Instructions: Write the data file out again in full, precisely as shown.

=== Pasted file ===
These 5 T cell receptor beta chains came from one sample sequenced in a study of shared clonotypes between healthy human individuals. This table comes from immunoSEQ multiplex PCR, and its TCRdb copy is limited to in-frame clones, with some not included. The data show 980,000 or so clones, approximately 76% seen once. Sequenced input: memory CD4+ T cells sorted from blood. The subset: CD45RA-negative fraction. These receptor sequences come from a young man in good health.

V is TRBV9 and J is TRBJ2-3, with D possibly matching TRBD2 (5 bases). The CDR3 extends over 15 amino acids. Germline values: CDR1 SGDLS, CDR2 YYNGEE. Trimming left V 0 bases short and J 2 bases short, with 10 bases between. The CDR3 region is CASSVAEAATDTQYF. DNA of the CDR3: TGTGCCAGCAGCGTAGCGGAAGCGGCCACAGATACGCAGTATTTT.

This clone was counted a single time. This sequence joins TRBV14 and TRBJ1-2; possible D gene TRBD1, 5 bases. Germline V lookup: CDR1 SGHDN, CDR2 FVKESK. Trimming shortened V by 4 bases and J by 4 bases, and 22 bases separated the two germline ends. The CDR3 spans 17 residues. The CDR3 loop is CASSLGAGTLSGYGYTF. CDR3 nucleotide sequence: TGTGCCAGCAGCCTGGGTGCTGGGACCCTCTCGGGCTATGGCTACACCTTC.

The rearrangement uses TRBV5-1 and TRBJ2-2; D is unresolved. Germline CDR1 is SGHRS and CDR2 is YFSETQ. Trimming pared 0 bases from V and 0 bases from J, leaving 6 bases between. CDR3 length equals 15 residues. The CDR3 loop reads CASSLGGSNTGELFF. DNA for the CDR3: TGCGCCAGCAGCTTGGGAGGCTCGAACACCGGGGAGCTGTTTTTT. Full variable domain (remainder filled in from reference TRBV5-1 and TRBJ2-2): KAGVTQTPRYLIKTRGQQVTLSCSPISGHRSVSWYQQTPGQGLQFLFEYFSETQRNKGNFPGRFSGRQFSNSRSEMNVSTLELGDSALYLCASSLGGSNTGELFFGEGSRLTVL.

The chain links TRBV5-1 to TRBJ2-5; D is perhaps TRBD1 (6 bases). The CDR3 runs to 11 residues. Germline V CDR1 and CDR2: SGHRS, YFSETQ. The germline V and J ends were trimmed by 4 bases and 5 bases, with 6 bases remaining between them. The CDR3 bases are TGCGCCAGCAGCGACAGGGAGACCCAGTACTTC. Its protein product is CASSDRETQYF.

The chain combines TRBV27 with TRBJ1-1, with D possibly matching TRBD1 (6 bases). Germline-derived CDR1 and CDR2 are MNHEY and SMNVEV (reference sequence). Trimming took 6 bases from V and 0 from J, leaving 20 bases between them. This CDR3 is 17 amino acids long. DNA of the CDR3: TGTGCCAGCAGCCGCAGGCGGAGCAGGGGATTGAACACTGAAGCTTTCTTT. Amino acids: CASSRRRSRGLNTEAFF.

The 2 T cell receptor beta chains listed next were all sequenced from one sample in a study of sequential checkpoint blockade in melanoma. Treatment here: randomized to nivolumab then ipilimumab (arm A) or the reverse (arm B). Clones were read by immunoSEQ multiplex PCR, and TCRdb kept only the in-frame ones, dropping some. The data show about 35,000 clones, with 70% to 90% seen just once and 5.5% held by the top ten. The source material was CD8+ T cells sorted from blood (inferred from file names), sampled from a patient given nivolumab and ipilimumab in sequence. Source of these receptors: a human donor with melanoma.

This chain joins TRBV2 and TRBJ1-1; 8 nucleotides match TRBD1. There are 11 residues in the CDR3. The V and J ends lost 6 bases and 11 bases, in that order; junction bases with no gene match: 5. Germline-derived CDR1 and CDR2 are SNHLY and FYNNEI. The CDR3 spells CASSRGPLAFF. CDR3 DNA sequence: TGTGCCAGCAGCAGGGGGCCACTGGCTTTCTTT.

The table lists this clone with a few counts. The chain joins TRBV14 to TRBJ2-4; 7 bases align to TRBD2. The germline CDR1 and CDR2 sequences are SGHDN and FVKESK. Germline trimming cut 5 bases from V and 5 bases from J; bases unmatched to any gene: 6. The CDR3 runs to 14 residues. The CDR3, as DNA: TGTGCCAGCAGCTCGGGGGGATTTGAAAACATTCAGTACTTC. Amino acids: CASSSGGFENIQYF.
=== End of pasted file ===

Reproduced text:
These 5 T cell receptor beta chains came from one sample sequenced in a study of shared clonotypes between healthy human individuals. This table comes from immunoSEQ multiplex PCR, and its TCRdb copy is limited to in-frame clones, with some not included. The data show 980,000 or so clones, approximately 76% seen once. Sequenced input: memory CD4+ T cells sorted from blood. The subset: CD45RA-negative fraction. These receptor sequences come from a young man in good health.

V is TRBV9 and J is TRBJ2-3, with D possibly matching TRBD2 (5 bases). The CDR3 extends over 15 amino acids. Germline values: CDR1 SGDLS, CDR2 YYNGEE. Trimming left V 0 bases short and J 2 bases short, with 10 bases between. The CDR3 region is CASSVAEAATDTQYF. DNA of the CDR3: TGTGCCAGCAGCGTAGCGGAAGCGGCCACAGATACGCAGTATTTT.

This clone was counted a single time. This sequence joins TRBV14 and TRBJ1-2; possible D gene TRBD1, 5 bases. Germline V lookup: CDR1 SGHDN, CDR2 FVKESK. Trimming shortened V by 4 bases and J by 4 bases, and 22 bases separated the two germline ends. The CDR3 spans 17 residues. The CDR3 loop is CASSLGAGTLSGYGYTF. CDR3 nucleotide sequence: TGTGCCAGCAGCCTGGGTGCTGGGACCCTCTCGGGCTATGGCTACACCTTC.

The rearrangement uses TRBV5-1 and TRBJ2-2; D is unresolved. Germline CDR1 is SGHRS and CDR2 is YFSETQ. Trimming pared 0 bases from V and 0 bases from J, leaving 6 bases between. CDR3 length equals 15 residues. The CDR3 loop reads CASSLGGSNTGELFF. DNA for the CDR3: TGCGCCAGCAGCTTGGGAGGCTCGAACACCGGGGAGCTGTTTTTT. Full variable domain (remainder filled in from reference TRBV5-1 and TRBJ2-2): KAGVTQTPRYLIKTRGQQVTLSCSPISGHRSVSWYQQTPGQGLQFLFEYFSETQRNKGNFPGRFSGRQFSNSRSEMNVSTLELGDSALYLCASSLGGSNTGELFFGEGSRLTVL.

The chain links TRBV5-1 to TRBJ2-5; D is perhaps TRBD1 (6 bases). The CDR3 runs to 11 residues. Germline V CDR1 and CDR2: SGHRS, YFSETQ. The germline V and J ends were trimmed by 4 bases and 5 bases, with 6 bases remaining between them. The CDR3 bases are TGCGCCAGCAGCGACAGGGAGACCCAGTACTTC. Its protein product is CASSDRETQYF.

The chain combines TRBV27 with TRBJ1-1, with D possibly matching TRBD1 (6 bases). Germline-derived CDR1 and CDR2 are MNHEY and SMNVEV (reference sequence). Trimming took 6 bases from V and 0 from J, leaving 20 bases between them. This CDR3 is 17 amino acids long. DNA of the CDR3: TGTGCCAGCAGCCGCAGGCGGAGCAGGGGATTGAACACTGAAGCTTTCTTT. Amino acids: CASSRRRSRGLNTEAFF.

The 2 T cell receptor beta chains listed next were all sequenced from one sample in a study of sequential checkpoint blockade in melanoma. Treatment here: randomized to nivolumab then ipilimumab (arm A) or the reverse (arm B). Clones were read by immunoSEQ multiplex PCR, and TCRdb kept only the in-frame ones, dropping some. The data show about 35,000 clones, with 70% to 90% seen just once and 5.5% held by the top ten. The source material was CD8+ T cells sorted from blood (inferred from file names), sampled from a patient given nivolumab and ipilimumab in sequence. Source of these receptors: a human donor with melanoma.

This chain joins TRBV2 and TRBJ1-1; 8 nucleotides match TRBD1. There are 11 residues in the CDR3. The V and J ends lost 6 bases and 11 bases, in that order; junction bases with no gene match: 5. Germline-derived CDR1 and CDR2 are SNHLY and FYNNEI. The CDR3 spells CASSRGPLAFF. CDR3 DNA sequence: TGTGCCAGCAGCAGGGGGCCACTGGCTTTCTTT.

The table lists this clone with a few counts. The chain joins TRBV14 to TRBJ2-4; 7 bases align to TRBD2. The germline CDR1 and CDR2 sequences are SGHDN and FVKESK. Germline trimming cut 5 bases from V and 5 bases from J; bases unmatched to any gene: 6. The CDR3 runs to 14 residues. The CDR3, as DNA: TGTGCCAGCAGCTCGGGGGGATTTGAAAACATTCAGTACTTC. Amino acids: CASSSGGFENIQYF.